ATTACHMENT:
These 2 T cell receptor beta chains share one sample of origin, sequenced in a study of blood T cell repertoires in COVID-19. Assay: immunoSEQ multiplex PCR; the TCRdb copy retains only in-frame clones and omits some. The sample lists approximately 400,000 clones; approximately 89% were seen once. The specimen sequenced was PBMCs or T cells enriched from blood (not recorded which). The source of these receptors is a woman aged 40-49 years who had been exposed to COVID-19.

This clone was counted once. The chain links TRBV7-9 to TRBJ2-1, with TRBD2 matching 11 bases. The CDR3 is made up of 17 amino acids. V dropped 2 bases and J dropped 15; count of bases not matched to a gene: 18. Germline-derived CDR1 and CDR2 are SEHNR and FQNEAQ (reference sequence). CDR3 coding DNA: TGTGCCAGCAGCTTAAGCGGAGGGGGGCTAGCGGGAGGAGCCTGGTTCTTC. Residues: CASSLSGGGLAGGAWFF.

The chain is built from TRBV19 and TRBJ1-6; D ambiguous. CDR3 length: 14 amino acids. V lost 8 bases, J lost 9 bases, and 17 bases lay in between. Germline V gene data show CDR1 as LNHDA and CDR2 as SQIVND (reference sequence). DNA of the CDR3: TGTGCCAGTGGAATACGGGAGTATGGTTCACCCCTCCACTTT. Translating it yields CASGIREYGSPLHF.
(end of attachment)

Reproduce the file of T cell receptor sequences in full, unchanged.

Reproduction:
These 2 T cell receptor beta chains share one sample of origin, sequenced in a study of blood T cell repertoires in COVID-19. Assay: immunoSEQ multiplex PCR; the TCRdb copy retains only in-frame clones and omits some. The sample lists approximately 400,000 clones; approximately 89% were seen once. The specimen sequenced was PBMCs or T cells enriched from blood (not recorded which). The source of these receptors is a woman aged 40-49 years who had been exposed to COVID-19.

This clone was counted once. The chain links TRBV7-9 to TRBJ2-1, with TRBD2 matching 11 bases. The CDR3 is made up of 17 amino acids. V dropped 2 bases and J dropped 15; count of bases not matched to a gene: 18. Germline-derived CDR1 and CDR2 are SEHNR and FQNEAQ (reference sequence). CDR3 coding DNA: TGTGCCAGCAGCTTAAGCGGAGGGGGGCTAGCGGGAGGAGCCTGGTTCTTC. Residues: CASSLSGGGLAGGAWFF.

The chain is built from TRBV19 and TRBJ1-6; D ambiguous. CDR3 length: 14 amino acids. V lost 8 bases, J lost 9 bases, and 17 bases lay in between. Germline V gene data show CDR1 as LNHDA and CDR2 as SQIVND (reference sequence). DNA of the CDR3: TGTGCCAGTGGAATACGGGAGTATGGTTCACCCCTCCACTTT. Translating it yields CASGIREYGSPLHF.